The problem with being a news junkie is that digesting the news becomes such a part of your life, that you stop thinking about it. The addiction to news becomes more of who you are and less about what you do. Without even realising it, you expect everyone around you to have the same level of interest in the news, and a similar understanding of the events in the world around them.
I’ve always been that way – I think it comes from growing up in the 70s in a home with up to four generations. Every single night of the week pivoted around the ABC-TV Television News with James Dibble. Dinner was eaten before the news; the entertainment portion of the evening was after the news. During the news, we watched the news. If we’d been eating in the lounge room, the ABC news was often preceded by local news, a state news bulletin from one of the commercial network. Some nights we feasted on This Day Tonight with Bill Peach.
I learned a lot. I learned that Mr Dibble was better-spoken than all of the other newsreaders. I learned that Bill Peach was not infallible – he occasionally blushed and stammered and tripped over his script. Mostly, I learned to love the news. During those incredible years, I learned to spell and do long division during the day, but between 7 and 7:30pm, I learned about the moon landing, the Munich Olympics terrorist attacks, Shane Gould, Nixon and Watergate, the Vietnam War, and Whitlam’s dismissal.
When I started my degree in Communication at Mitchell CAE – now Charles Sturt University – we were all subjected to a weekly ten-question current affairs quiz each Monday. My addiction to news was a godsend, yet I was mystified that some people who wanted to be journalists didn’t share this love of news. How could people who wanted to work in news, not love news? More importantly, how could people studying journalism not have broad general knowledge, fuelled by their curiosity?
Thirty years later, the standard has deteriorated to the point of ludicrousness.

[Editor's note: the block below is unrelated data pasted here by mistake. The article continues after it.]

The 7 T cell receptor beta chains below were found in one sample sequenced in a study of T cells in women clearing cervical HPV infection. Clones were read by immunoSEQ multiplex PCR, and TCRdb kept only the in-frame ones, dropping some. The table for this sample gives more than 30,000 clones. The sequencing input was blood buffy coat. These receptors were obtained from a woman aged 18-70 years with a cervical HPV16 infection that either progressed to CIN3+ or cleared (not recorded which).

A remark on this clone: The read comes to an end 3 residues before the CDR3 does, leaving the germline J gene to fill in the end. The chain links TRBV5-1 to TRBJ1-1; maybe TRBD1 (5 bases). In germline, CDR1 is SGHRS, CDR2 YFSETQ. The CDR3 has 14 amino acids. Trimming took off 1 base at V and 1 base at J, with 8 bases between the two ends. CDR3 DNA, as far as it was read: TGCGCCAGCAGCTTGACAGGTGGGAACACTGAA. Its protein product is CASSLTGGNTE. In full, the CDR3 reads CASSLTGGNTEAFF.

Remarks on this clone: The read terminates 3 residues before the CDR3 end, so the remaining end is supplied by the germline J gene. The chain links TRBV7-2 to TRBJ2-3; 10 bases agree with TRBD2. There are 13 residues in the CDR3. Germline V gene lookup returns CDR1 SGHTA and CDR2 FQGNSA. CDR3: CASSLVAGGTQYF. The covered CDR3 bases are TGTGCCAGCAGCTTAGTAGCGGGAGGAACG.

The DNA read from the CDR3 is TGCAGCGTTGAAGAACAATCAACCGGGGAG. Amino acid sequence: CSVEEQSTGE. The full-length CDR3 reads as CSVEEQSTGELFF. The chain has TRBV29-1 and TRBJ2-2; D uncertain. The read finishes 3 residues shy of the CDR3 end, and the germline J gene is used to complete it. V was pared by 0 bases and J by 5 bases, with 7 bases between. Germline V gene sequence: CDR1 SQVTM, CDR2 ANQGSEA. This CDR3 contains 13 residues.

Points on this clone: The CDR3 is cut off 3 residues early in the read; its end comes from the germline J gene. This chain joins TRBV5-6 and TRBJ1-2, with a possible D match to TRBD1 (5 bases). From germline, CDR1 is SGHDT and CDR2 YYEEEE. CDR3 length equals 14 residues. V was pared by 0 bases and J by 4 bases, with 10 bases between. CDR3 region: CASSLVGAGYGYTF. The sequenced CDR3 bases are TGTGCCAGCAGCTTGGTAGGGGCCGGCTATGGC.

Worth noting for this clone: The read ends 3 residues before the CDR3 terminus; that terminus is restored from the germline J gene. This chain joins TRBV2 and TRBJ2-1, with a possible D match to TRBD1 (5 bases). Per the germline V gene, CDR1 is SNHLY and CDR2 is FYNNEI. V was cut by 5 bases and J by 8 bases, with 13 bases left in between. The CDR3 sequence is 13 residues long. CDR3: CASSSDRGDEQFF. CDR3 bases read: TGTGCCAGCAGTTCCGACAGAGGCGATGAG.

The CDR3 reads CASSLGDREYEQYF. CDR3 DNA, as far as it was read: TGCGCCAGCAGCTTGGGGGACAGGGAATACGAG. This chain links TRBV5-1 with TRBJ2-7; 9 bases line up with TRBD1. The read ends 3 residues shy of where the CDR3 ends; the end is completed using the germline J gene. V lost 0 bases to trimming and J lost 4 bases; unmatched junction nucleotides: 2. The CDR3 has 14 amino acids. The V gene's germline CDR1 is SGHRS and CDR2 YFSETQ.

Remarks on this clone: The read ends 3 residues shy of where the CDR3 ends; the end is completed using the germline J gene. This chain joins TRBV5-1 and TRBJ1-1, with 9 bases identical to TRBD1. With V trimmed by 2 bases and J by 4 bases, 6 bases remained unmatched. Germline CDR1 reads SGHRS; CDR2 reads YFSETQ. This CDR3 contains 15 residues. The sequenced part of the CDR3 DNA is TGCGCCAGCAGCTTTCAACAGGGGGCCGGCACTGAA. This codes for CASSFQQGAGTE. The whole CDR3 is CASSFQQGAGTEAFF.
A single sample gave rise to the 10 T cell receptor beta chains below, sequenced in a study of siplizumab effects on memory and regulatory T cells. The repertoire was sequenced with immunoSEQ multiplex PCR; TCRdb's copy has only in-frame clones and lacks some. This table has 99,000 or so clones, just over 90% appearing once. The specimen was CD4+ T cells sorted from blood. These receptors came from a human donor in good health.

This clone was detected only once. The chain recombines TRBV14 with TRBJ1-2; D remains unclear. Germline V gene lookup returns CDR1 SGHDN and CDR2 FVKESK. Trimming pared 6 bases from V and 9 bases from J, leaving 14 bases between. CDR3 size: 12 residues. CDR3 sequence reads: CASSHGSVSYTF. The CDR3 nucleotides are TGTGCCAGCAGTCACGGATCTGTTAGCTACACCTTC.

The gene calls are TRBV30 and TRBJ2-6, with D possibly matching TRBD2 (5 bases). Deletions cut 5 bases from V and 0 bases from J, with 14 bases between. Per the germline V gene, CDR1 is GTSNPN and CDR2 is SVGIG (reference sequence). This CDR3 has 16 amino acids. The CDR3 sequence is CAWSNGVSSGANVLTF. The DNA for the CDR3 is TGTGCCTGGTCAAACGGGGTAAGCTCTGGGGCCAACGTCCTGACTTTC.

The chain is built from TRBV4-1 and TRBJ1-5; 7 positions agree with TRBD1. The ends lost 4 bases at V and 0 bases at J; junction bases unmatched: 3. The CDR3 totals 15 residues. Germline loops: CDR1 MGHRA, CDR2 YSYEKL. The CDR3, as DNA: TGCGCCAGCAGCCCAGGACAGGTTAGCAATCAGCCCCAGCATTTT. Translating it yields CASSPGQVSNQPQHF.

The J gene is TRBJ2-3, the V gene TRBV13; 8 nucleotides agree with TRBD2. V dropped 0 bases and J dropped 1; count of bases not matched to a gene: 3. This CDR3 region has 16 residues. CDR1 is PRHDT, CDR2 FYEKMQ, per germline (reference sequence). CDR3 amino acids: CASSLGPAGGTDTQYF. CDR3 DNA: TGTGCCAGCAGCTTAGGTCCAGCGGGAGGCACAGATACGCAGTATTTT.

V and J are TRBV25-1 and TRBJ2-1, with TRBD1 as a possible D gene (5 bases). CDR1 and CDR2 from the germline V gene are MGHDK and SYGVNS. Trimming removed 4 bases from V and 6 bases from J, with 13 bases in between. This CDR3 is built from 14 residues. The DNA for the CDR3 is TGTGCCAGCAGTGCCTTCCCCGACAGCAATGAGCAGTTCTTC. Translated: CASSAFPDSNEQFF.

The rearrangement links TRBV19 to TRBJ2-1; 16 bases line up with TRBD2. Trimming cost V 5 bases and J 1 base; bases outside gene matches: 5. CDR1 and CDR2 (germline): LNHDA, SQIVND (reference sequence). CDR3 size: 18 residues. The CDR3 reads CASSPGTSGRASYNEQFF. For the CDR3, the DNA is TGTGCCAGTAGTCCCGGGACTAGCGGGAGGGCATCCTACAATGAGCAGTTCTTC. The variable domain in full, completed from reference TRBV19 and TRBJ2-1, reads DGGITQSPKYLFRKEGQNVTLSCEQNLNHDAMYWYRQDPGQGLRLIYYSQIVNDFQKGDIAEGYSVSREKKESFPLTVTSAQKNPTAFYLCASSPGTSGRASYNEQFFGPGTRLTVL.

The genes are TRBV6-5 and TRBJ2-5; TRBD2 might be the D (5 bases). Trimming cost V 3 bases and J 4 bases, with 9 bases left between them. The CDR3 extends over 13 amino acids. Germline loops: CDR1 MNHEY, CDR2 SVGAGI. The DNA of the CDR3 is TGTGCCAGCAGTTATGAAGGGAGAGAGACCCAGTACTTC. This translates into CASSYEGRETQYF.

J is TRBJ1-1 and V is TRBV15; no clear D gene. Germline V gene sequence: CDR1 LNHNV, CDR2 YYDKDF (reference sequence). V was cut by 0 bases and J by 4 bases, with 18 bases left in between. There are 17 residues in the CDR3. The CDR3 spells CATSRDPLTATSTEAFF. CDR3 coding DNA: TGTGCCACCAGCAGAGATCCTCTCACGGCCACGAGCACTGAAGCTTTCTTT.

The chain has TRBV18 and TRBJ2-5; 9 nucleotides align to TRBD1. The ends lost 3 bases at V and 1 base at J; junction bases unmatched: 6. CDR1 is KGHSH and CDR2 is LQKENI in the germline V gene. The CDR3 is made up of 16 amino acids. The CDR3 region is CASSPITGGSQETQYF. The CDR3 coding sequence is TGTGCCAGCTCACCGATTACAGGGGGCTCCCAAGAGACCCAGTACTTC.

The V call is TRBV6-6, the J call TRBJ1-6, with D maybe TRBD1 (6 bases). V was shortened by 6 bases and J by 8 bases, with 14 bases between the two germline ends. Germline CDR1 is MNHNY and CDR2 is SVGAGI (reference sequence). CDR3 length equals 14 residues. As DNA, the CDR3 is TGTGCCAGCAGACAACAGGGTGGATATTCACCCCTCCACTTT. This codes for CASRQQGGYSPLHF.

Last weekend, a Daily Telegraph – Galaxy Poll asked the following question:
Thinking about the leaders of the parties: To the best of your knowledge, what is the name of the Premier of New South Wales?
The answers are damning for the New South Wales Premier, the New South Wales media, and the New South Wales education department. 38% of people in New South Wales don’t know who their state premier is.
The answers, while startling, didn’t get a lot of media time outside of New South Wales, as the poll was released the same week as Newpoll and Nielsen released their national opinion poll results, which saw Labor looking capable of challenging the Coalition for the first time in over a year.
What does that say about the man who is Premier, Barry O’Farrell? He’s not camera shy, and has a far higher national profile than most state leaders. Would we find the similar results if we asked the same question in other states? Would Victorians be able to name their Premier? Would Queenslanders be able to name ours?
The answer might well lie in the sentiment of those who know who Barry O’Farrell is. The survey asked participants to rate Premier O’Farrell as (a) a CanDo Premier, (b) a Slow But Steady Premier, (c) A Do Nothing Premier, or (d) Uncommitted. A whopping 23% were uncommitted, and twice as many people rated him as a Do Nothing Premier, as rated him as a CanDo Premier. The largest group was the Slow but Steady Premier, but at 38%, it’s mediocre. The “top box” scores, which adds the CanDo and Steady scores together is a slightly less depressing, at 51%.
So is this really a case of Barry O’Farrell being the Mystery Man the Daily Telegraph suggests, or is the fault not with Premier O’Farrell, but somewhere else. Is a third of our population so disengaged that they don’t know the basics about their world? Despite the extraordinary dumbing down of our news services, we can’t blame them for the fact that one in three people have yawning gaps where their rudimentary general knowledge should be.
The growth of new media, alternate media, social media and gadgetry must be a factor here. Just a generation or so ago, more people watched television and listened to radio. Even if you were listening to Triple J, you’d hear the news every hour. You couldn’t escape it. And even if you avoided the television news bulletins, you’d still catch the two minute highlights packages between shows. It used to be much harder to avoid the news.
Now, we hang with our friends on social media, and if your friends aren’t newsy people, you might avoid hearing about everything except your special areas of interest, be it Twilight romances or V8 Supercars. Instead of listening to the radio, you listen to music or podcasts on your phone or ipod, and again, miss the news completely. When you sit down to watch tellie – if you do – you might watch something you’d recorded earlier, or pop in a DVD, or watch something you’ve downloaded.
How do we get news back to a place where it’s as ubiquitous as it was 20 years ago? It’s tempting to just shrug and say “okay – their problem”, but not in Australia. We live in a country where voting is compulsory, yet we accept that 38% of the voters don’t know who won their last state election.
Something isn't right about that.